Beach safety priority

THE safety message to swim at patrolled beaches between the flags is getting out despite the drowning deaths of an Orangeville couple at South Ballina Beach on Tuesday evening, according to the Northern Region coordinator of the Australian Lifeguard Service.

Scott McCartney said the level of awareness of beach safety, particularly among tourists, was increasing but that more resources would always be appreciated.

“I think we are getting the message out beyond the locals,” he said.

“We’ve got ads on TV, we go out to workshops called from the beach to the bush to schools out west.

“We could always do with more but the councils are doing the best they can and are working well with the Australian Lifeguard Service.”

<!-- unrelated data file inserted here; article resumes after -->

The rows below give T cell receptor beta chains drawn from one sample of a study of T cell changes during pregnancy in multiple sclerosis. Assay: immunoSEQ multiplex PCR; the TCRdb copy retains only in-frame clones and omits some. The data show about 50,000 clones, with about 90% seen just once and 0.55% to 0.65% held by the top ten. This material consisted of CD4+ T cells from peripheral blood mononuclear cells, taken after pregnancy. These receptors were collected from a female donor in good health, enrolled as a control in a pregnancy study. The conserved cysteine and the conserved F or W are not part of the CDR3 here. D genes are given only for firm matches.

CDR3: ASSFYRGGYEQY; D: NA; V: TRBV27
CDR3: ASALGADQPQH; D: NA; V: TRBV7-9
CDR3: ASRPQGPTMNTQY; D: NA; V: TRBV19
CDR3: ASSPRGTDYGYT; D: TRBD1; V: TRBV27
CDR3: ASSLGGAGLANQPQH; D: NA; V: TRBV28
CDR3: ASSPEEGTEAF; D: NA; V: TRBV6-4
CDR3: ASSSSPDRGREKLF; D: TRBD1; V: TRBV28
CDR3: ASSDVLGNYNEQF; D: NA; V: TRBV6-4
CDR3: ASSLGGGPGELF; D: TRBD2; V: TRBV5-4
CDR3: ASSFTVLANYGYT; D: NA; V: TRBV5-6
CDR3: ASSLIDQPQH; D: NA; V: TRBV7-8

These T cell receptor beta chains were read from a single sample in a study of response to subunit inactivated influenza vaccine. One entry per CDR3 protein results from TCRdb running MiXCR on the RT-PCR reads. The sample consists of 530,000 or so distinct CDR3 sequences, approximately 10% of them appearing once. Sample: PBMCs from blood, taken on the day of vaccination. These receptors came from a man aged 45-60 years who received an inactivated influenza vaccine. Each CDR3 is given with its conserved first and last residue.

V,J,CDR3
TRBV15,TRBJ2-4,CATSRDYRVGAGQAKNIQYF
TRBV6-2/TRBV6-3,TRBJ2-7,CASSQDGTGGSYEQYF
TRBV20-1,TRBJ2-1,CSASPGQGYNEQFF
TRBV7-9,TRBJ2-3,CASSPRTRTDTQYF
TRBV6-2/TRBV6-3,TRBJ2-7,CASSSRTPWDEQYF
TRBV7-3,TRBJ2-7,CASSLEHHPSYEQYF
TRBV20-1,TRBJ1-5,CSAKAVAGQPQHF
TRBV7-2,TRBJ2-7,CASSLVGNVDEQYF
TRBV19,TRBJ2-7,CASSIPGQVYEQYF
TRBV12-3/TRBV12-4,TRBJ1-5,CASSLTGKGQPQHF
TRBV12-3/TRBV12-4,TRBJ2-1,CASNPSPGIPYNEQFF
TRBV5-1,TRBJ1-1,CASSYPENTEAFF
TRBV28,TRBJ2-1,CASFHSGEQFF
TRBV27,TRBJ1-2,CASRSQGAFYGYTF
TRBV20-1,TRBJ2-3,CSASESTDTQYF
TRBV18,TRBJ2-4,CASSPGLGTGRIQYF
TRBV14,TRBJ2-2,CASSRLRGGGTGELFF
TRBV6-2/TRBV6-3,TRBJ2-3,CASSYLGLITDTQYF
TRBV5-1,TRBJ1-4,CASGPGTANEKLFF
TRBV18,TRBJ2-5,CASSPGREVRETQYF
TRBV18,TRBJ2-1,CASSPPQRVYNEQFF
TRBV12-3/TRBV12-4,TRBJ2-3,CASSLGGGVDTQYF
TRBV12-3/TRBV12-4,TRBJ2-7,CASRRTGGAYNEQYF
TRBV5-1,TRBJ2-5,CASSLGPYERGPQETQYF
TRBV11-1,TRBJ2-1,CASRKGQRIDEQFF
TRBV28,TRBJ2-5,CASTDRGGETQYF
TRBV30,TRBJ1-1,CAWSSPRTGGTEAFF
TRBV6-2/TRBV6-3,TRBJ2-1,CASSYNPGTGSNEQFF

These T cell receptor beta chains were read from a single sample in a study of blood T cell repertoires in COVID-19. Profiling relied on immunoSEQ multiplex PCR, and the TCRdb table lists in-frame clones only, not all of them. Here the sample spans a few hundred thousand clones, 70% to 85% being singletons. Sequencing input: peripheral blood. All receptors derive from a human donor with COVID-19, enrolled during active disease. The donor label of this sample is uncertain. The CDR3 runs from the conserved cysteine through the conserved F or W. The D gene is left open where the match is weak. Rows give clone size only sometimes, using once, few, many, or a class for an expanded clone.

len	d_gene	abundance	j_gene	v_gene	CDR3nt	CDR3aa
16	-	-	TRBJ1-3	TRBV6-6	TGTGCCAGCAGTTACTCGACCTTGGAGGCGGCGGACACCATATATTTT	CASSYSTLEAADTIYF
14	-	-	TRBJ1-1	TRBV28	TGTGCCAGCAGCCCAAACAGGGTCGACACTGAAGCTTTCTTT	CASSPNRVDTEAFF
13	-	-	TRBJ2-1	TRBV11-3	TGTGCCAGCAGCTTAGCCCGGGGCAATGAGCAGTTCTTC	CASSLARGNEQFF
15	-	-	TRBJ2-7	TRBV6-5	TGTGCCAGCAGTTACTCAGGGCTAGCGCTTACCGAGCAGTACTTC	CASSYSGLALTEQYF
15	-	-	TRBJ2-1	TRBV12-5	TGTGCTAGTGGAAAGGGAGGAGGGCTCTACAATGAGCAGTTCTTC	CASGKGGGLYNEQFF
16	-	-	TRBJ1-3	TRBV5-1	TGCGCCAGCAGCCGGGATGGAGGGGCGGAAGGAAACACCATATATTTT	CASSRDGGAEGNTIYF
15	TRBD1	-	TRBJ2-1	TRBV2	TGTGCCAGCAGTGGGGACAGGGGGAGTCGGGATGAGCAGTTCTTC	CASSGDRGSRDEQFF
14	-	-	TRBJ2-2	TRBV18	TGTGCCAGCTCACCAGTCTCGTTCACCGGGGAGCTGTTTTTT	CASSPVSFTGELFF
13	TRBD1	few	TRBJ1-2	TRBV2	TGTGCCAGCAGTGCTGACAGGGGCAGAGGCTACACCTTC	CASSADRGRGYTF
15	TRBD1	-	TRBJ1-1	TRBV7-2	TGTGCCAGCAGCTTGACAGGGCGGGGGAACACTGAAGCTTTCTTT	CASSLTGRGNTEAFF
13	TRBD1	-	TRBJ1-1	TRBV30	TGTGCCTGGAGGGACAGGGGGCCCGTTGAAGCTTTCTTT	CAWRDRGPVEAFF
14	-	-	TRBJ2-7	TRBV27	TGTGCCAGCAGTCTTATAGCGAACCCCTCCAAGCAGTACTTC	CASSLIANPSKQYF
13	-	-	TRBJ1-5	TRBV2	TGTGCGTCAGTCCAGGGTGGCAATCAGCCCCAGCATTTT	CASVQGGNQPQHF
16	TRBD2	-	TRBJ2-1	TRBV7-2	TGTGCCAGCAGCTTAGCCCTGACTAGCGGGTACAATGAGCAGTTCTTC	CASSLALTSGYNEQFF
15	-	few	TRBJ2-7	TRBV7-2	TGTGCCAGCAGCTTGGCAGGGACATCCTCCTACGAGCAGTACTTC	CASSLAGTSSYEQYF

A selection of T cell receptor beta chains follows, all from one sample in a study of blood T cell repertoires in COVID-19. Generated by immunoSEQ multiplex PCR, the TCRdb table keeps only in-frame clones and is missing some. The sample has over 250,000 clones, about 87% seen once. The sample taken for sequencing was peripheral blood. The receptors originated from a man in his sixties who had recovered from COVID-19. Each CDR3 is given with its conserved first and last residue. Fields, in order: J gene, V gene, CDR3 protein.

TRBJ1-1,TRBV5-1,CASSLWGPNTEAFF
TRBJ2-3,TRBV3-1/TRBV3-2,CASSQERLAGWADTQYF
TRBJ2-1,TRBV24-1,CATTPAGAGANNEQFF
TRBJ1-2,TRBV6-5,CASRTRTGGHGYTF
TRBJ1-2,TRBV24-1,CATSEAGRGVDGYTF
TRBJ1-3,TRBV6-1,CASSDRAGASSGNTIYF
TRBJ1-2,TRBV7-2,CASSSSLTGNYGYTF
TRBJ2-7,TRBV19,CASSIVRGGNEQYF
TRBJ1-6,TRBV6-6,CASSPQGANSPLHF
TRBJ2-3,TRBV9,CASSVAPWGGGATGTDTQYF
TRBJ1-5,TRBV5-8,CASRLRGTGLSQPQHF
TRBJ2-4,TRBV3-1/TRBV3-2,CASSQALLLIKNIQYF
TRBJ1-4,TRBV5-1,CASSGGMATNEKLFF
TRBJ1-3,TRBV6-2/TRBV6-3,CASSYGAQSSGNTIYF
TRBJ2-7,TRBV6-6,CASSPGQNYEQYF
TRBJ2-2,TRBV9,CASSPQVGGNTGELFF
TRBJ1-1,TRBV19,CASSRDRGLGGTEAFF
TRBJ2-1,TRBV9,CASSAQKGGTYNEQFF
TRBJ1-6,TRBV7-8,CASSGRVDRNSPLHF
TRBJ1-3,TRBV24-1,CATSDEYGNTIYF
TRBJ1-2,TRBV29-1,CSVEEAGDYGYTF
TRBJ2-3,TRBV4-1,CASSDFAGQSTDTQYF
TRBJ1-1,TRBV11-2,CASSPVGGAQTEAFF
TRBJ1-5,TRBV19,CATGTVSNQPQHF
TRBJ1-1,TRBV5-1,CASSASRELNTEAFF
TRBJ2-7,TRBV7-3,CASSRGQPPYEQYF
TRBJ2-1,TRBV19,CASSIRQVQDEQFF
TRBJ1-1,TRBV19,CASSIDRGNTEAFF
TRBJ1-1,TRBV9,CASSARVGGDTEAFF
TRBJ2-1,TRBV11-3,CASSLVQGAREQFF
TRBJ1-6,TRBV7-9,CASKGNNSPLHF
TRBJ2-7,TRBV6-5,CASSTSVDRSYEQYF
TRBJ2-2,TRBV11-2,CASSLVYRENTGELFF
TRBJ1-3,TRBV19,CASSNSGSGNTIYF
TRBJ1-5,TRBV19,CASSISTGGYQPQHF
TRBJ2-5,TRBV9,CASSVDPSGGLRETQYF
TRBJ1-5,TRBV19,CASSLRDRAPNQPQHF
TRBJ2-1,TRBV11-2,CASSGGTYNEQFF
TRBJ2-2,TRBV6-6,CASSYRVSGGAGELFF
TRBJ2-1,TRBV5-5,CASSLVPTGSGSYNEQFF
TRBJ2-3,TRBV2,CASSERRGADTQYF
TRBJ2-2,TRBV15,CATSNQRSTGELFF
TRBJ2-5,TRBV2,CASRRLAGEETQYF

The ALS also hands out brochures to tourist operators to inform visitors.

Mr McCartney said more signs warning of potential dangers on the beach would be welcomed, particularly at unpatrolled beaches.

Signage in alternate languages could also be appropriate, he said.

A beach poll at Byron Bay yesterday confirmed the safety message is getting across.

The lack of warning signs on South Ballina Beach has been raised following the deaths of Carole and Joseph Sherry on Tuesday.

Mrs Sherry drowned after rescuing her two youngest children from the surf and Mr Sherry drowned trying to save his wife.

The three Sherry children watched the tragedy unfold from the beach.



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